Given it’s the sixth film in a series, you might expect Mission: Impossible – Fallout to get around to the long-awaited process of deconstruction. After all, its hero, a rangy force of chaos named Ethan Hunt (Tom Cruise) is peculiarly unsuited for these cinematic and political times. He’s not a brooding, haunted killer, or an alcoholic wrestling with demons and regrets – even when he finds time to mourn the forced life of exile his ex-wife must endure, this melancholy is quiet and subtle. No, for the most part, Hunt is a grinning,wide-eyed mastermind who coasts by on a mixture of superhuman skill and dumb luck – and appears to love every manic minute of it. Surely then it’s time for Hunt to get knocked down a peg?
Certainly, in Fallout’s shadow-soaked prologue, that seems to be the direction returning writer-director Christopher McQuarrie wants to poke proceedings. Forced into a terrible choice between saving a life he knows and millions he doesn’t, Hunt does something uncharacteristic – he fucks up – and in the process upsets the status quo of the entire world. Suddenly, his arch nemesis Solomon Lane (Sean Harris, turning in another tremendous steel and gravel performance) has all the cards, a shadowy group of terrorists called The Apostles are looking to murder untold millions, and Hunt finds himself forced into the unwanted care of a granite-jawed CIA enforcer August Walker (Henry Cavill).
Watch the trailer for Mission: Impossible – Fallout here:
But despite all the initial hints to the contrary, McQuarrie has no interest in stripping Hunt of his charisma and selling it for parts. With a string of some of the most thrilling set-pieces put to screen in decades, the filmmaker reinforces everything that makes Hunt, Cruise, and this film series so extraordinarily special. Rather than creating an ersatz sense of stakes by bringing his main character down to the dirt like so many other franchise filmmakers have done before him (think the way The Dark Knight Rises transformed Batman into a blubbering wreck), McQuarrie doubles down on what audiences want from Hunt, and allows the world to come around to him, rather than the other way around.
But these are the things that soak in about Fallout afterwards, not during. While the film’s breezy 147 minutes are unspooling before your eyes, you’re not thinking very much at all, the same way you don’t think much while skydiving, or doing the loop in a rollercoaster. Fallout is sheer, unadulterated spectacle; kinetic filmmaking of the very highest order. Indeed, it is difficult to remember the last time complicated action sequences have been pulled off with this much flair, and intelligence, and sheer, audacious verve.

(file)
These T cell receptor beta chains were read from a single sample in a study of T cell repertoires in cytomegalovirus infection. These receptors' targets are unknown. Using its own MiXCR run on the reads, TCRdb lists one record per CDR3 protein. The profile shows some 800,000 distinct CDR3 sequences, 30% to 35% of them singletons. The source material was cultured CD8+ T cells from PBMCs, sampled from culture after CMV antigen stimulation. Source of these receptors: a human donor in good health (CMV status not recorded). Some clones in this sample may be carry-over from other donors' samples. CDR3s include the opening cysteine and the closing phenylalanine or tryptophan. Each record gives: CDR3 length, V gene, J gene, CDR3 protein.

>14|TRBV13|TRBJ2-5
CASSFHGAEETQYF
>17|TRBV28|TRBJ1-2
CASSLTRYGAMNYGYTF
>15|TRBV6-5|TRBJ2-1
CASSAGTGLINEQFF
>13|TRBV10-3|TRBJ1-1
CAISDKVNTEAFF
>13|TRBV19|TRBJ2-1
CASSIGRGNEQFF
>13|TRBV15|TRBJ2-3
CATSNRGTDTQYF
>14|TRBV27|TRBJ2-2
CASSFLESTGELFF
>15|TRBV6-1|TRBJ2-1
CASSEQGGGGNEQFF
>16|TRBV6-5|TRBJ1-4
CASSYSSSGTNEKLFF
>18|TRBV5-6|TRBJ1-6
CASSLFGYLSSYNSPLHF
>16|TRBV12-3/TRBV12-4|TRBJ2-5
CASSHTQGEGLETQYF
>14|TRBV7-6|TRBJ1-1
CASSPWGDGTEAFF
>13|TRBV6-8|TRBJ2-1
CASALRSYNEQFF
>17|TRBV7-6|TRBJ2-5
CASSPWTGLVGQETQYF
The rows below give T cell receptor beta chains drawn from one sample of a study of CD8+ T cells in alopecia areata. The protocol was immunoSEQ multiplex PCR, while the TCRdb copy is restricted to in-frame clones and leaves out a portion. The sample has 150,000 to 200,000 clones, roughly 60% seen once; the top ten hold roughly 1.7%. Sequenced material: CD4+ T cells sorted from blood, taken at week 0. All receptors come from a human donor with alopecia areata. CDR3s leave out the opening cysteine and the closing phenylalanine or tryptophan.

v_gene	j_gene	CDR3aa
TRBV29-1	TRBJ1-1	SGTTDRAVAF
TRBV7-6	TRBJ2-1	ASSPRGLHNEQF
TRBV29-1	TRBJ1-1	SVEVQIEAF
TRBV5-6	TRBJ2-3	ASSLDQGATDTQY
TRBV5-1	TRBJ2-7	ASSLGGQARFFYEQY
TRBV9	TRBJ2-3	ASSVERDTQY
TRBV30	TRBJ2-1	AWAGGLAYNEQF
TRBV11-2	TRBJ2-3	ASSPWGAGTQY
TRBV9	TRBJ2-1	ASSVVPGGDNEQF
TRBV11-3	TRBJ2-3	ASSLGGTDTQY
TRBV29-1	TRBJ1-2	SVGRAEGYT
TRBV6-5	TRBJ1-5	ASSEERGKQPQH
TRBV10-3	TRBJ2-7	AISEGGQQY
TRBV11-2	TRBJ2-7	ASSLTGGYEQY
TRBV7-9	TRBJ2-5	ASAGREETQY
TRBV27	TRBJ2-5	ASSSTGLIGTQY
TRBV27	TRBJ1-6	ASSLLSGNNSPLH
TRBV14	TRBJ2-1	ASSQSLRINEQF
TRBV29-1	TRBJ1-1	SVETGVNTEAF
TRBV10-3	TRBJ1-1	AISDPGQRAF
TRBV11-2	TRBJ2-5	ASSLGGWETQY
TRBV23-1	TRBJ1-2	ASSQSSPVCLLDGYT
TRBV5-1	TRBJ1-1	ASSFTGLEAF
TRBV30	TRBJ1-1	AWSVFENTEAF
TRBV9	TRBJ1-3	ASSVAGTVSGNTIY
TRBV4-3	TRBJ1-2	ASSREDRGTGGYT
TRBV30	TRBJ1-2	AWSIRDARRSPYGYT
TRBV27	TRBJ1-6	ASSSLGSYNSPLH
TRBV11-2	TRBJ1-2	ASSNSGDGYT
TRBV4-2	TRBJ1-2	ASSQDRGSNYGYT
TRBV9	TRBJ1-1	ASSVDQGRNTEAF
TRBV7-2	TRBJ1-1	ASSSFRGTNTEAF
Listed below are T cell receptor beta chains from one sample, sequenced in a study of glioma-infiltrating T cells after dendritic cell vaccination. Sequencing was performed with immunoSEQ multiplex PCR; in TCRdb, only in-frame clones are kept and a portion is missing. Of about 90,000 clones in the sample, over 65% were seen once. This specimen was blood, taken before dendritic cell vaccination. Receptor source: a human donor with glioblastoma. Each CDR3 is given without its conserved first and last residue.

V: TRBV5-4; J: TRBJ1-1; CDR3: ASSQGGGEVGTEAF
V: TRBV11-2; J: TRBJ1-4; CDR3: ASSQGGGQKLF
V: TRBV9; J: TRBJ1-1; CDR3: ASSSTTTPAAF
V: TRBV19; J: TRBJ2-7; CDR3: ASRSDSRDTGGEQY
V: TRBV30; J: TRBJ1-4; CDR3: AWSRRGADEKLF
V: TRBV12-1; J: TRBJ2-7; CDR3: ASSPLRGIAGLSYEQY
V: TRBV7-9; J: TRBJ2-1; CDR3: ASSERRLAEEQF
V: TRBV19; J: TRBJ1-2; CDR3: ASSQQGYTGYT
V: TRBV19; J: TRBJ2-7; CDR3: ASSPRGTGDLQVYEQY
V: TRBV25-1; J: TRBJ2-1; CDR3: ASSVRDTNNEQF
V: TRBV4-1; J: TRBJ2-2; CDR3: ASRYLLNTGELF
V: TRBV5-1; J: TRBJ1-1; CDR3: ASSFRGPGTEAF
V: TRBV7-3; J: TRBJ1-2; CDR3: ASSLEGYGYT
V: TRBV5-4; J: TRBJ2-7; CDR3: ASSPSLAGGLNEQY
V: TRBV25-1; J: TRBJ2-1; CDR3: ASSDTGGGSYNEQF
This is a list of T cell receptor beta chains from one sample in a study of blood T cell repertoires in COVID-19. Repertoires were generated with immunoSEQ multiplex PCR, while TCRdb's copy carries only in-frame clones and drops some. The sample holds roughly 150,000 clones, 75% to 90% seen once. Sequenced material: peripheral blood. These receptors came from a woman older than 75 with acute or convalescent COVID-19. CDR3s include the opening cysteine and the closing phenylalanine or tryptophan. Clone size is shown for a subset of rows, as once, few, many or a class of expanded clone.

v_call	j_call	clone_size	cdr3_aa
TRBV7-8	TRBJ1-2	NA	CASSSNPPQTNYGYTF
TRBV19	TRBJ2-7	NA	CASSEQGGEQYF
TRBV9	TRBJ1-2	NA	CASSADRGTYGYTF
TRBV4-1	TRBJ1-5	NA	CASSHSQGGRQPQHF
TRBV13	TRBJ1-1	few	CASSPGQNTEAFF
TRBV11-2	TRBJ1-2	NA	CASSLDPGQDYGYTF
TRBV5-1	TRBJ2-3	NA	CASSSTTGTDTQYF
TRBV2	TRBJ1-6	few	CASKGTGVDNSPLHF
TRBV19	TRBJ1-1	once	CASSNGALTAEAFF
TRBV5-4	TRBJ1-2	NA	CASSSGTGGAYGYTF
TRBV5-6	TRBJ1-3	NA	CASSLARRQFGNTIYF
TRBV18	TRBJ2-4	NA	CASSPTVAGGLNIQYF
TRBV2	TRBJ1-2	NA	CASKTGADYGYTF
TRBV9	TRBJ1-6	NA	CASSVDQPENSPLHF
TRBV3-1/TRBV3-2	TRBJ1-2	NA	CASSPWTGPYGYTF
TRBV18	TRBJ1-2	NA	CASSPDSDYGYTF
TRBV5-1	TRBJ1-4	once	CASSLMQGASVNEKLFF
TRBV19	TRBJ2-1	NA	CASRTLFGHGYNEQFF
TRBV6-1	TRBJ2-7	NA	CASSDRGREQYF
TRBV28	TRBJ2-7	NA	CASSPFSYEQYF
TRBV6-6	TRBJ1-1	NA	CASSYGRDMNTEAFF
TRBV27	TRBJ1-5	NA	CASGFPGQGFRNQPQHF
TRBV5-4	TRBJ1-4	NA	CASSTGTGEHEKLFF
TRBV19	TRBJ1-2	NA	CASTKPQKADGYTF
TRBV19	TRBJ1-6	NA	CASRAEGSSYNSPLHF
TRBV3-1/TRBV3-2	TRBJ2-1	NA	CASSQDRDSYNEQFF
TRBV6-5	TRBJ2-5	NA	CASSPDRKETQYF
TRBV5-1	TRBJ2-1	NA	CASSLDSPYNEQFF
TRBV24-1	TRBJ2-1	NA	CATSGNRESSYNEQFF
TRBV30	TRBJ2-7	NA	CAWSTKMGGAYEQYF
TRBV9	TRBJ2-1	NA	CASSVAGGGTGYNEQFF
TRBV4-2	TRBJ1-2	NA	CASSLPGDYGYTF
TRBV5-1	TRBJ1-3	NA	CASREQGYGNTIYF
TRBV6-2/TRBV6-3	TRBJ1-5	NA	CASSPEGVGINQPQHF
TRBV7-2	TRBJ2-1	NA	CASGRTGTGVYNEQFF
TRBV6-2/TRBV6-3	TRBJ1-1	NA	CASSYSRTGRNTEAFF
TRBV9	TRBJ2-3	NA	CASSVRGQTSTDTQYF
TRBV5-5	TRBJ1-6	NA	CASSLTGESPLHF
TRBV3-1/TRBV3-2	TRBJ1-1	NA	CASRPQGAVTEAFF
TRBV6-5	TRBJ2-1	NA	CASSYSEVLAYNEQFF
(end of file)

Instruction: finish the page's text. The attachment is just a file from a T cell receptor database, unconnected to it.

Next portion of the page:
Maybe Mad Max: Fury Road – but Fury Road was, to borrow a line from Fallout’s Erica Sloane (Angela Bassett, full of side-eye), a hammer, and this film is a scalpel. As it nimbly jumps from Berlin, to Paris, to London, introducing new characters – chiefly the White Widow (Vanessa Kirby), a sly broker whose motivations are enjoyably enigmatic – and juggling familiar faces, the control remains masterful throughout.
Watch a behind the scenes featurette for Mission: Impossible – Fallout here:
This is a film that moves from a heart-stopping HALO jump, filmed for real, to a throbbing nightclub sequence, to a bone-cracking bathroom brawl, to a knife fight in a crowded backroom. Every moment of it crackles, none of it ever starts to numb, and even as the double-crosses and twists that lie on top of twists begin to build up, plot fatigue doesn’t sink in for a second.
That’s largely because McQuarrie understands the importance of silence – of glimpsed moments of calm peppered throughout the chaos. A car chase that forces Hunt to become an unwilling protector of the hateful Lane is punctuated by these brief, extraordinary close-ups of the latter supervillain, as he sits, entirely still, his face drawn against the madness unfurling around him. And a heist sequence, shot without sound, culminates in a shared look so powerful it prompted gasps in the screening this critic attended.
It all leads up to one of the most orgiastic, overstuffed climaxes of recent cinematic memory – an embarrassment of action setpiece riches. And then it’s done, exploded in a rich bang of joy. If, as has been rumoured, Fallout is the last film in the Mission: Impossible franchise, what a way to go out. It’s a highpoint in a series that has been stuffed with them, and one of the wittiest, most exciting action films ever made.